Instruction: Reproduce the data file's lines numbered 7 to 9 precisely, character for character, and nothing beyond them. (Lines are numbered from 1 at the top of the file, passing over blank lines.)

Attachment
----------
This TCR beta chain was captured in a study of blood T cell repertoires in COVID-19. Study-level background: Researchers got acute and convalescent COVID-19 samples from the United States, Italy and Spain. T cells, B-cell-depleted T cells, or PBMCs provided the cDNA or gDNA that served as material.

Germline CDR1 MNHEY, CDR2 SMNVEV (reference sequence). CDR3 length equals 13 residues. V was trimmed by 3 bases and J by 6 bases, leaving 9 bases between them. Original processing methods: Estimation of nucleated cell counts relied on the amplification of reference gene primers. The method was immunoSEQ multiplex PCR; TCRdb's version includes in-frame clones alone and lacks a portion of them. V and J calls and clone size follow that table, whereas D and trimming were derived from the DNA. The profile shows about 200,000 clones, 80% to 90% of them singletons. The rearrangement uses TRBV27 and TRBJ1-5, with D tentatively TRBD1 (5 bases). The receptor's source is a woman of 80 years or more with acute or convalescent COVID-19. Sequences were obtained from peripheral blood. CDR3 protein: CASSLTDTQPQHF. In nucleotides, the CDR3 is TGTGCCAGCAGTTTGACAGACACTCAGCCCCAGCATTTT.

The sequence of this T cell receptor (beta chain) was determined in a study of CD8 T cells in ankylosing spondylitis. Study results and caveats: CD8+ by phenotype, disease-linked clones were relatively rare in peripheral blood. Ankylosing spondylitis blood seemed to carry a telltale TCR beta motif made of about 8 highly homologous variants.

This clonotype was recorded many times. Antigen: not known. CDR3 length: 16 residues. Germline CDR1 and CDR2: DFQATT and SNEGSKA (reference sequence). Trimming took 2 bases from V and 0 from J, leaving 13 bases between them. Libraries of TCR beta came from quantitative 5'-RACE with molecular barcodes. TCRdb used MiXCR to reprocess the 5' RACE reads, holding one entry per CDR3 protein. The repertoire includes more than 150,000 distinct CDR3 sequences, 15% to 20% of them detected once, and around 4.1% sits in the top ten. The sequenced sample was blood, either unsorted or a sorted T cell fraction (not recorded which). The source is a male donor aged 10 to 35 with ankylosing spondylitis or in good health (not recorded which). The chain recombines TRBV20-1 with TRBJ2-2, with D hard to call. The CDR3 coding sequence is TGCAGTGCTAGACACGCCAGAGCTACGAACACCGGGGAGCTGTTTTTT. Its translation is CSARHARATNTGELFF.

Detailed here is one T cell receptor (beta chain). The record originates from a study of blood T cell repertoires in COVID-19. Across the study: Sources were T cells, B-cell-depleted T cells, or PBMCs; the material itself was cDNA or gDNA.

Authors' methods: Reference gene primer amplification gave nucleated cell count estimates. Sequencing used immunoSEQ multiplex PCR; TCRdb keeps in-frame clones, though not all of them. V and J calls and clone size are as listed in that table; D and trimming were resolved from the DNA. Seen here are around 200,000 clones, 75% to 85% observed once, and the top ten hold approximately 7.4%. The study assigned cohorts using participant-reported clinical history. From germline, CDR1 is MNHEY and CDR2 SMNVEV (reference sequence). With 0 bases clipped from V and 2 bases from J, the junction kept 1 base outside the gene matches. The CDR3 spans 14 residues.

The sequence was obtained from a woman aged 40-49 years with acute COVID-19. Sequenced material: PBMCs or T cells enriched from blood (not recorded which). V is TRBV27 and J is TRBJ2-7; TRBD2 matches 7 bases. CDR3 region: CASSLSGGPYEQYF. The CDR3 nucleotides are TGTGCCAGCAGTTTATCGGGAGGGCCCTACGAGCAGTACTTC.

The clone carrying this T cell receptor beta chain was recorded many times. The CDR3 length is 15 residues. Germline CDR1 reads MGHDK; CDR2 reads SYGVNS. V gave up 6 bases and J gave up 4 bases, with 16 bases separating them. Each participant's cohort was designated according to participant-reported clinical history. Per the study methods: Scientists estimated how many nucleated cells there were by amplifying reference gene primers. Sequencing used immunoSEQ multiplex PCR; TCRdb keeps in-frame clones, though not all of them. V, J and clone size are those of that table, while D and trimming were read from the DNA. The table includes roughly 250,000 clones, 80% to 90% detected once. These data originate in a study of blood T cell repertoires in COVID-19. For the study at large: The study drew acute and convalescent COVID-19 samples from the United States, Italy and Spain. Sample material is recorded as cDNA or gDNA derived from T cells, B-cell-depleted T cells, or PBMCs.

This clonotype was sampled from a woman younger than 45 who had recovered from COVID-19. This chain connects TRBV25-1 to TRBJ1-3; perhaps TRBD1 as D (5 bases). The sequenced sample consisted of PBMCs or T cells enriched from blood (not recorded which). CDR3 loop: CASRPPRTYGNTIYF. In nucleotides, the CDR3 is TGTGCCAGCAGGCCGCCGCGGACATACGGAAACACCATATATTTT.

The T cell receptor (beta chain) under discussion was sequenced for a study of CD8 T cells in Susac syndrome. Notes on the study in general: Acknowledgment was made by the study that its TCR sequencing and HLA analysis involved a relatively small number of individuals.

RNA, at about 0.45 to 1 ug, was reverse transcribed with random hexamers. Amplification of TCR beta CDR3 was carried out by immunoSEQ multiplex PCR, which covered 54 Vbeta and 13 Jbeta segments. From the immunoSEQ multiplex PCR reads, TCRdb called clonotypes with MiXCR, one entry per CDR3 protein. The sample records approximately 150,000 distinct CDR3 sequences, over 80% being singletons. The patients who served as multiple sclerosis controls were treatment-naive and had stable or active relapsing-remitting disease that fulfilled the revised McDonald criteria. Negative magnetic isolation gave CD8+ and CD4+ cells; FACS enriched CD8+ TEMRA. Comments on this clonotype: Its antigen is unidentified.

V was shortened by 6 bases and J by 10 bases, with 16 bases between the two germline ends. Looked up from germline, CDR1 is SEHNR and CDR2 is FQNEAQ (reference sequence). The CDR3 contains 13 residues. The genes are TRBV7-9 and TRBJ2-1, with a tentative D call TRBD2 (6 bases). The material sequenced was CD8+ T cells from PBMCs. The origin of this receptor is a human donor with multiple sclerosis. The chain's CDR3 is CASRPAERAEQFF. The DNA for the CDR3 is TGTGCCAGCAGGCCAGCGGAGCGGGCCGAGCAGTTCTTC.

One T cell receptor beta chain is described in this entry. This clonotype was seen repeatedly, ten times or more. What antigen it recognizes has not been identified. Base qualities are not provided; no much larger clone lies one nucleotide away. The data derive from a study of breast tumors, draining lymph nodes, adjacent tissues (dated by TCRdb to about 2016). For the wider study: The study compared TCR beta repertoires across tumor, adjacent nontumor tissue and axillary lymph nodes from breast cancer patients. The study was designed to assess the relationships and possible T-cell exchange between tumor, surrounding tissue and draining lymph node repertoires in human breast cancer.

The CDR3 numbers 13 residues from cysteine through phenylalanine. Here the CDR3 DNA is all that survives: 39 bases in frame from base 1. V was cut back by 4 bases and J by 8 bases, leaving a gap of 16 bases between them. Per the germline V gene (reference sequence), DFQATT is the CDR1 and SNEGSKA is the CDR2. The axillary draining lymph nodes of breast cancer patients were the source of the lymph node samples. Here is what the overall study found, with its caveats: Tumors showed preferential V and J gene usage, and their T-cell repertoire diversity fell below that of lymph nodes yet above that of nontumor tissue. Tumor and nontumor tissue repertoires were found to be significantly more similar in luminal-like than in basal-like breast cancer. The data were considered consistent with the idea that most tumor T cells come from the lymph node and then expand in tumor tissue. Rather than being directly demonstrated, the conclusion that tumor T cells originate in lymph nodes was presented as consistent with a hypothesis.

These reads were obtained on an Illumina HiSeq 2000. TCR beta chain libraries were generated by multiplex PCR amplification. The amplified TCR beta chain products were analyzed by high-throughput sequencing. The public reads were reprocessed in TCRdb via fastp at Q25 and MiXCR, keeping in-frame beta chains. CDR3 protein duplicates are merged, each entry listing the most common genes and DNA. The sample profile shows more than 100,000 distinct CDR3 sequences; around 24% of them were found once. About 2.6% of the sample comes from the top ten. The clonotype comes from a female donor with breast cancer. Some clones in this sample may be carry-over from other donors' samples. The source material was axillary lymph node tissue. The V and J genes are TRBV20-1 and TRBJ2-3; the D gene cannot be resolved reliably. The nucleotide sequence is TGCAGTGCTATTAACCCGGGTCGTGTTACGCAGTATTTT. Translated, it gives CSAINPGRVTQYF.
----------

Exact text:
The sequence was obtained from a woman aged 40-49 years with acute COVID-19. Sequenced material: PBMCs or T cells enriched from blood (not recorded which). V is TRBV27 and J is TRBJ2-7; TRBD2 matches 7 bases. CDR3 region: CASSLSGGPYEQYF. The CDR3 nucleotides are TGTGCCAGCAGTTTATCGGGAGGGCCCTACGAGCAGTACTTC.

The clone carrying this T cell receptor beta chain was recorded many times. The CDR3 length is 15 residues. Germline CDR1 reads MGHDK; CDR2 reads SYGVNS. V gave up 6 bases and J gave up 4 bases, with 16 bases separating them. Each participant's cohort was designated according to participant-reported clinical history. Per the study methods: Scientists estimated how many nucleated cells there were by amplifying reference gene primers. Sequencing used immunoSEQ multiplex PCR; TCRdb keeps in-frame clones, though not all of them. V, J and clone size are those of that table, while D and trimming were read from the DNA. The table includes roughly 250,000 clones, 80% to 90% detected once. These data originate in a study of blood T cell repertoires in COVID-19. For the study at large: The study drew acute and convalescent COVID-19 samples from the United States, Italy and Spain. Sample material is recorded as cDNA or gDNA derived from T cells, B-cell-depleted T cells, or PBMCs.

This clonotype was sampled from a woman younger than 45 who had recovered from COVID-19. This chain connects TRBV25-1 to TRBJ1-3; perhaps TRBD1 as D (5 bases). The sequenced sample consisted of PBMCs or T cells enriched from blood (not recorded which). CDR3 loop: CASRPPRTYGNTIYF. In nucleotides, the CDR3 is TGTGCCAGCAGGCCGCCGCGGACATACGGAAACACCATATATTTT.